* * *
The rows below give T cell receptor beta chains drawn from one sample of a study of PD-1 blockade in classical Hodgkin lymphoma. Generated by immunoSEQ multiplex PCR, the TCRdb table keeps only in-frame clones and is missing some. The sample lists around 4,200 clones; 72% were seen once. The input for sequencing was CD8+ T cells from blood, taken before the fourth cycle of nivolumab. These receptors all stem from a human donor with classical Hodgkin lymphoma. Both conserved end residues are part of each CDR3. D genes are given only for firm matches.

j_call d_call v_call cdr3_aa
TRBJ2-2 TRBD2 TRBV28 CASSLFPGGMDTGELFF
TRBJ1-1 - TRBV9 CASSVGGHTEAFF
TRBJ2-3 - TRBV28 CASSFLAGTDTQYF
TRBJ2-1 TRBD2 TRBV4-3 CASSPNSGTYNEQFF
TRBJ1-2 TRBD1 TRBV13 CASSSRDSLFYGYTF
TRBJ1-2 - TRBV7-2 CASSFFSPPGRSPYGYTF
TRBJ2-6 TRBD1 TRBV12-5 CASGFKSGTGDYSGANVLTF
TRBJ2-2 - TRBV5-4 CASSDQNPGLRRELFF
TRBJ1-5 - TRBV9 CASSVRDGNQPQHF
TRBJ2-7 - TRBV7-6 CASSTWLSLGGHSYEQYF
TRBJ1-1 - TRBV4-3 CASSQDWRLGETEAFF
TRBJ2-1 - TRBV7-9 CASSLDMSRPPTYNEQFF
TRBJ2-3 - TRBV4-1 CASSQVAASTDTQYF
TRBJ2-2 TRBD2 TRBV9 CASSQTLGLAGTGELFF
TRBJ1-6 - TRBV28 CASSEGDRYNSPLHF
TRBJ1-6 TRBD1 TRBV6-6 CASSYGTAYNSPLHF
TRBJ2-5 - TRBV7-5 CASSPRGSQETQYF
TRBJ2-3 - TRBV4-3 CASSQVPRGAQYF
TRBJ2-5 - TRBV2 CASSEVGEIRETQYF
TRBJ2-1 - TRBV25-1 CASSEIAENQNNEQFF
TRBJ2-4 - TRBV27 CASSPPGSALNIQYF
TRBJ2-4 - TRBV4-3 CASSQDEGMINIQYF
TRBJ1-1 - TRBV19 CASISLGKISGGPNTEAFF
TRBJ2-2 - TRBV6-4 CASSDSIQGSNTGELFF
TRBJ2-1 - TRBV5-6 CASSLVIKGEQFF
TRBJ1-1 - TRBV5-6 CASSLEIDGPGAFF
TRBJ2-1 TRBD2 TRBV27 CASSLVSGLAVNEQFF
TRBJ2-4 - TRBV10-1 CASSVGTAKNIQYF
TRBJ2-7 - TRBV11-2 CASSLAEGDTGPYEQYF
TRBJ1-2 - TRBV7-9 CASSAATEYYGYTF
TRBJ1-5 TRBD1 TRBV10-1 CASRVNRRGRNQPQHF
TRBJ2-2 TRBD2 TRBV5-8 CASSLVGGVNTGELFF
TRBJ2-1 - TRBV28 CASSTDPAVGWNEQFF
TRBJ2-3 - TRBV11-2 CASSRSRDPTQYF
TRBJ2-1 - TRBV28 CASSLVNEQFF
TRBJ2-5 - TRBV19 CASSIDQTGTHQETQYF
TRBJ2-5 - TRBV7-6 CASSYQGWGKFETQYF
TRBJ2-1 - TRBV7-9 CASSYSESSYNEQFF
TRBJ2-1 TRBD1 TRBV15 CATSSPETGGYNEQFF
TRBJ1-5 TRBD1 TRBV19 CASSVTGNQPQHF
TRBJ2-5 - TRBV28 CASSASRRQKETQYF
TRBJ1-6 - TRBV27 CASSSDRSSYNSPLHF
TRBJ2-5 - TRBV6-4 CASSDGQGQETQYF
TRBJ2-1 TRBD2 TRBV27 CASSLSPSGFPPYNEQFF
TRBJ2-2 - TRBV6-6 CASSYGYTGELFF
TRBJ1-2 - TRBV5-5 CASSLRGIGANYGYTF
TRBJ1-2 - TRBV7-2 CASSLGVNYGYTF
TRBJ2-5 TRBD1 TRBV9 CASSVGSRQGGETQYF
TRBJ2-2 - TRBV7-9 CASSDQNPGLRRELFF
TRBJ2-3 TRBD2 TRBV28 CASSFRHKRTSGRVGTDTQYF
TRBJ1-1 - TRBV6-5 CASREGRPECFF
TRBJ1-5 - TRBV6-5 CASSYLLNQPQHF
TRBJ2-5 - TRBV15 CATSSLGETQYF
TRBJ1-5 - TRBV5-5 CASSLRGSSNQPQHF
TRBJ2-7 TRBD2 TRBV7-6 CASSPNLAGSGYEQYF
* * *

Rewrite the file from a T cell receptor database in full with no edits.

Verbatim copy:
The rows below give T cell receptor beta chains drawn from one sample of a study of PD-1 blockade in classical Hodgkin lymphoma. Generated by immunoSEQ multiplex PCR, the TCRdb table keeps only in-frame clones and is missing some. The sample lists around 4,200 clones; 72% were seen once. The input for sequencing was CD8+ T cells from blood, taken before the fourth cycle of nivolumab. These receptors all stem from a human donor with classical Hodgkin lymphoma. Both conserved end residues are part of each CDR3. D genes are given only for firm matches.

j_call d_call v_call cdr3_aa
TRBJ2-2 TRBD2 TRBV28 CASSLFPGGMDTGELFF
TRBJ1-1 - TRBV9 CASSVGGHTEAFF
TRBJ2-3 - TRBV28 CASSFLAGTDTQYF
TRBJ2-1 TRBD2 TRBV4-3 CASSPNSGTYNEQFF
TRBJ1-2 TRBD1 TRBV13 CASSSRDSLFYGYTF
TRBJ1-2 - TRBV7-2 CASSFFSPPGRSPYGYTF
TRBJ2-6 TRBD1 TRBV12-5 CASGFKSGTGDYSGANVLTF
TRBJ2-2 - TRBV5-4 CASSDQNPGLRRELFF
TRBJ1-5 - TRBV9 CASSVRDGNQPQHF
TRBJ2-7 - TRBV7-6 CASSTWLSLGGHSYEQYF
TRBJ1-1 - TRBV4-3 CASSQDWRLGETEAFF
TRBJ2-1 - TRBV7-9 CASSLDMSRPPTYNEQFF
TRBJ2-3 - TRBV4-1 CASSQVAASTDTQYF
TRBJ2-2 TRBD2 TRBV9 CASSQTLGLAGTGELFF
TRBJ1-6 - TRBV28 CASSEGDRYNSPLHF
TRBJ1-6 TRBD1 TRBV6-6 CASSYGTAYNSPLHF
TRBJ2-5 - TRBV7-5 CASSPRGSQETQYF
TRBJ2-3 - TRBV4-3 CASSQVPRGAQYF
TRBJ2-5 - TRBV2 CASSEVGEIRETQYF
TRBJ2-1 - TRBV25-1 CASSEIAENQNNEQFF
TRBJ2-4 - TRBV27 CASSPPGSALNIQYF
TRBJ2-4 - TRBV4-3 CASSQDEGMINIQYF
TRBJ1-1 - TRBV19 CASISLGKISGGPNTEAFF
TRBJ2-2 - TRBV6-4 CASSDSIQGSNTGELFF
TRBJ2-1 - TRBV5-6 CASSLVIKGEQFF
TRBJ1-1 - TRBV5-6 CASSLEIDGPGAFF
TRBJ2-1 TRBD2 TRBV27 CASSLVSGLAVNEQFF
TRBJ2-4 - TRBV10-1 CASSVGTAKNIQYF
TRBJ2-7 - TRBV11-2 CASSLAEGDTGPYEQYF
TRBJ1-2 - TRBV7-9 CASSAATEYYGYTF
TRBJ1-5 TRBD1 TRBV10-1 CASRVNRRGRNQPQHF
TRBJ2-2 TRBD2 TRBV5-8 CASSLVGGVNTGELFF
TRBJ2-1 - TRBV28 CASSTDPAVGWNEQFF
TRBJ2-3 - TRBV11-2 CASSRSRDPTQYF
TRBJ2-1 - TRBV28 CASSLVNEQFF
TRBJ2-5 - TRBV19 CASSIDQTGTHQETQYF
TRBJ2-5 - TRBV7-6 CASSYQGWGKFETQYF
TRBJ2-1 - TRBV7-9 CASSYSESSYNEQFF
TRBJ2-1 TRBD1 TRBV15 CATSSPETGGYNEQFF
TRBJ1-5 TRBD1 TRBV19 CASSVTGNQPQHF
TRBJ2-5 - TRBV28 CASSASRRQKETQYF
TRBJ1-6 - TRBV27 CASSSDRSSYNSPLHF
TRBJ2-5 - TRBV6-4 CASSDGQGQETQYF
TRBJ2-1 TRBD2 TRBV27 CASSLSPSGFPPYNEQFF
TRBJ2-2 - TRBV6-6 CASSYGYTGELFF
TRBJ1-2 - TRBV5-5 CASSLRGIGANYGYTF
TRBJ1-2 - TRBV7-2 CASSLGVNYGYTF
TRBJ2-5 TRBD1 TRBV9 CASSVGSRQGGETQYF
TRBJ2-2 - TRBV7-9 CASSDQNPGLRRELFF
TRBJ2-3 TRBD2 TRBV28 CASSFRHKRTSGRVGTDTQYF
TRBJ1-1 - TRBV6-5 CASREGRPECFF
TRBJ1-5 - TRBV6-5 CASSYLLNQPQHF
TRBJ2-5 - TRBV15 CATSSLGETQYF
TRBJ1-5 - TRBV5-5 CASSLRGSSNQPQHF
TRBJ2-7 TRBD2 TRBV7-6 CASSPNLAGSGYEQYF